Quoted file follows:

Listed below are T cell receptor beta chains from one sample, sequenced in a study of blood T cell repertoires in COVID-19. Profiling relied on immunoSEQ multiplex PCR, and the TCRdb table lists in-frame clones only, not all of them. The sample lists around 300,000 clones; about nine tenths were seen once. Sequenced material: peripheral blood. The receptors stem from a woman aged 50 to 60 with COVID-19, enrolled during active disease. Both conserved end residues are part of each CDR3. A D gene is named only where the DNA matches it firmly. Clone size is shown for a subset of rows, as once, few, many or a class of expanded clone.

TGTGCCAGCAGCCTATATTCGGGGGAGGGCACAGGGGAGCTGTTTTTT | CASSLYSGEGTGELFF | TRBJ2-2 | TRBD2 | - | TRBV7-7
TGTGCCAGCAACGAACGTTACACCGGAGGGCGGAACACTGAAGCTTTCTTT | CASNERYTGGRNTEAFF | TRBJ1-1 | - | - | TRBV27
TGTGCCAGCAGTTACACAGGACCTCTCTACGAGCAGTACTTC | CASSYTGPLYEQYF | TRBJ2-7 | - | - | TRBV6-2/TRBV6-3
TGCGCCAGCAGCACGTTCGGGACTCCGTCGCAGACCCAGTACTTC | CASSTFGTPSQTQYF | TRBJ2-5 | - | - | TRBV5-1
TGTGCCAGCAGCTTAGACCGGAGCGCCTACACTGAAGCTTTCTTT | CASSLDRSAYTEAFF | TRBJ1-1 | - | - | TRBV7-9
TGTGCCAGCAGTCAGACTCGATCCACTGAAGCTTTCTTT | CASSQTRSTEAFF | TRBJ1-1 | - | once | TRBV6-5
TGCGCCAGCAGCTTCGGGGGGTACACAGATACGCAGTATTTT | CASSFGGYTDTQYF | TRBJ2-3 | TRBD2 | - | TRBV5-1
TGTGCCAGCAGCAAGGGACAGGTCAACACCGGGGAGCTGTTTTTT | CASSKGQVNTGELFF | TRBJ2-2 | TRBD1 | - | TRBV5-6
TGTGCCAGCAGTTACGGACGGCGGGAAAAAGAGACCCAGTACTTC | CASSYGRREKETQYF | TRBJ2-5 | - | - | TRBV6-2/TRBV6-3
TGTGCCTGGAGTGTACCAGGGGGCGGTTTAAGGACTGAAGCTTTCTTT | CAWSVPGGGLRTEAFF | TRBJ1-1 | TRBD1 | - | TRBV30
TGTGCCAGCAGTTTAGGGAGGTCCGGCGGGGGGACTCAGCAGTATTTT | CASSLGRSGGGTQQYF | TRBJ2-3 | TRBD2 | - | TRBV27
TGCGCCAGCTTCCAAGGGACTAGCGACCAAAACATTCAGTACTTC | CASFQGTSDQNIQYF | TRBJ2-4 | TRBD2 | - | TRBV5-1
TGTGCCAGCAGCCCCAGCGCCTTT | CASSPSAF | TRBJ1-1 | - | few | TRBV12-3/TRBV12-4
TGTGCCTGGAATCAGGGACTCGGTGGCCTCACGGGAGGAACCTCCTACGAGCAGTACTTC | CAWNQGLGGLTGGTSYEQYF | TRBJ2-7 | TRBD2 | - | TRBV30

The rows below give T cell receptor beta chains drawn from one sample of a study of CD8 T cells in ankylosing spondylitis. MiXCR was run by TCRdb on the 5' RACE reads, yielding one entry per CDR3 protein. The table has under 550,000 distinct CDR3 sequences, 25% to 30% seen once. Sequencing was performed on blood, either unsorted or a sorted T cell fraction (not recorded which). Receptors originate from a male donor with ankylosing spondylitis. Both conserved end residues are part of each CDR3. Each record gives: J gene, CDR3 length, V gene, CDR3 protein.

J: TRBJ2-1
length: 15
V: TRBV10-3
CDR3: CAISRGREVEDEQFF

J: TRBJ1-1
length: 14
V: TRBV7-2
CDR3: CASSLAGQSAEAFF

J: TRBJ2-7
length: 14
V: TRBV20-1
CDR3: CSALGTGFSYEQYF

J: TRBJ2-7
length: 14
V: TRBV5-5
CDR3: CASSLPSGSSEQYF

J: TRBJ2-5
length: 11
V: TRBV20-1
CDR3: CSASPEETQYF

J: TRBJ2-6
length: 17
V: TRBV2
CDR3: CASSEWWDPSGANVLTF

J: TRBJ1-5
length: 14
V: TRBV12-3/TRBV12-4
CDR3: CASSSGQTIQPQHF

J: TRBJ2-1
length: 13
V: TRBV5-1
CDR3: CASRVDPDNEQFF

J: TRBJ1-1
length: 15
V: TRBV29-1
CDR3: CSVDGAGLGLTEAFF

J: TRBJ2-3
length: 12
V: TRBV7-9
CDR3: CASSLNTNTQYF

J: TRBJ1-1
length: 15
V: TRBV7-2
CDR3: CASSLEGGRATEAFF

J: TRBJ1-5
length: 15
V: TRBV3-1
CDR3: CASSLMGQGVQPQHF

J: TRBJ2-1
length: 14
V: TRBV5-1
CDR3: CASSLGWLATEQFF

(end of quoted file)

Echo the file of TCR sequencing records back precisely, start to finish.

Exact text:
Listed below are T cell receptor beta chains from one sample, sequenced in a study of blood T cell repertoires in COVID-19. Profiling relied on immunoSEQ multiplex PCR, and the TCRdb table lists in-frame clones only, not all of them. The sample lists around 300,000 clones; about nine tenths were seen once. Sequenced material: peripheral blood. The receptors stem from a woman aged 50 to 60 with COVID-19, enrolled during active disease. Both conserved end residues are part of each CDR3. A D gene is named only where the DNA matches it firmly. Clone size is shown for a subset of rows, as once, few, many or a class of expanded clone.

TGTGCCAGCAGCCTATATTCGGGGGAGGGCACAGGGGAGCTGTTTTTT | CASSLYSGEGTGELFF | TRBJ2-2 | TRBD2 | - | TRBV7-7
TGTGCCAGCAACGAACGTTACACCGGAGGGCGGAACACTGAAGCTTTCTTT | CASNERYTGGRNTEAFF | TRBJ1-1 | - | - | TRBV27
TGTGCCAGCAGTTACACAGGACCTCTCTACGAGCAGTACTTC | CASSYTGPLYEQYF | TRBJ2-7 | - | - | TRBV6-2/TRBV6-3
TGCGCCAGCAGCACGTTCGGGACTCCGTCGCAGACCCAGTACTTC | CASSTFGTPSQTQYF | TRBJ2-5 | - | - | TRBV5-1
TGTGCCAGCAGCTTAGACCGGAGCGCCTACACTGAAGCTTTCTTT | CASSLDRSAYTEAFF | TRBJ1-1 | - | - | TRBV7-9
TGTGCCAGCAGTCAGACTCGATCCACTGAAGCTTTCTTT | CASSQTRSTEAFF | TRBJ1-1 | - | once | TRBV6-5
TGCGCCAGCAGCTTCGGGGGGTACACAGATACGCAGTATTTT | CASSFGGYTDTQYF | TRBJ2-3 | TRBD2 | - | TRBV5-1
TGTGCCAGCAGCAAGGGACAGGTCAACACCGGGGAGCTGTTTTTT | CASSKGQVNTGELFF | TRBJ2-2 | TRBD1 | - | TRBV5-6
TGTGCCAGCAGTTACGGACGGCGGGAAAAAGAGACCCAGTACTTC | CASSYGRREKETQYF | TRBJ2-5 | - | - | TRBV6-2/TRBV6-3
TGTGCCTGGAGTGTACCAGGGGGCGGTTTAAGGACTGAAGCTTTCTTT | CAWSVPGGGLRTEAFF | TRBJ1-1 | TRBD1 | - | TRBV30
TGTGCCAGCAGTTTAGGGAGGTCCGGCGGGGGGACTCAGCAGTATTTT | CASSLGRSGGGTQQYF | TRBJ2-3 | TRBD2 | - | TRBV27
TGCGCCAGCTTCCAAGGGACTAGCGACCAAAACATTCAGTACTTC | CASFQGTSDQNIQYF | TRBJ2-4 | TRBD2 | - | TRBV5-1
TGTGCCAGCAGCCCCAGCGCCTTT | CASSPSAF | TRBJ1-1 | - | few | TRBV12-3/TRBV12-4
TGTGCCTGGAATCAGGGACTCGGTGGCCTCACGGGAGGAACCTCCTACGAGCAGTACTTC | CAWNQGLGGLTGGTSYEQYF | TRBJ2-7 | TRBD2 | - | TRBV30

The rows below give T cell receptor beta chains drawn from one sample of a study of CD8 T cells in ankylosing spondylitis. MiXCR was run by TCRdb on the 5' RACE reads, yielding one entry per CDR3 protein. The table has under 550,000 distinct CDR3 sequences, 25% to 30% seen once. Sequencing was performed on blood, either unsorted or a sorted T cell fraction (not recorded which). Receptors originate from a male donor with ankylosing spondylitis. Both conserved end residues are part of each CDR3. Each record gives: J gene, CDR3 length, V gene, CDR3 protein.

J: TRBJ2-1
length: 15
V: TRBV10-3
CDR3: CAISRGREVEDEQFF

J: TRBJ1-1
length: 14
V: TRBV7-2
CDR3: CASSLAGQSAEAFF

J: TRBJ2-7
length: 14
V: TRBV20-1
CDR3: CSALGTGFSYEQYF

J: TRBJ2-7
length: 14
V: TRBV5-5
CDR3: CASSLPSGSSEQYF

J: TRBJ2-5
length: 11
V: TRBV20-1
CDR3: CSASPEETQYF

J: TRBJ2-6
length: 17
V: TRBV2
CDR3: CASSEWWDPSGANVLTF

J: TRBJ1-5
length: 14
V: TRBV12-3/TRBV12-4
CDR3: CASSSGQTIQPQHF

J: TRBJ2-1
length: 13
V: TRBV5-1
CDR3: CASRVDPDNEQFF

J: TRBJ1-1
length: 15
V: TRBV29-1
CDR3: CSVDGAGLGLTEAFF

J: TRBJ2-3
length: 12
V: TRBV7-9
CDR3: CASSLNTNTQYF

J: TRBJ1-1
length: 15
V: TRBV7-2
CDR3: CASSLEGGRATEAFF

J: TRBJ1-5
length: 15
V: TRBV3-1
CDR3: CASSLMGQGVQPQHF

J: TRBJ2-1
length: 14
V: TRBV5-1
CDR3: CASSLGWLATEQFF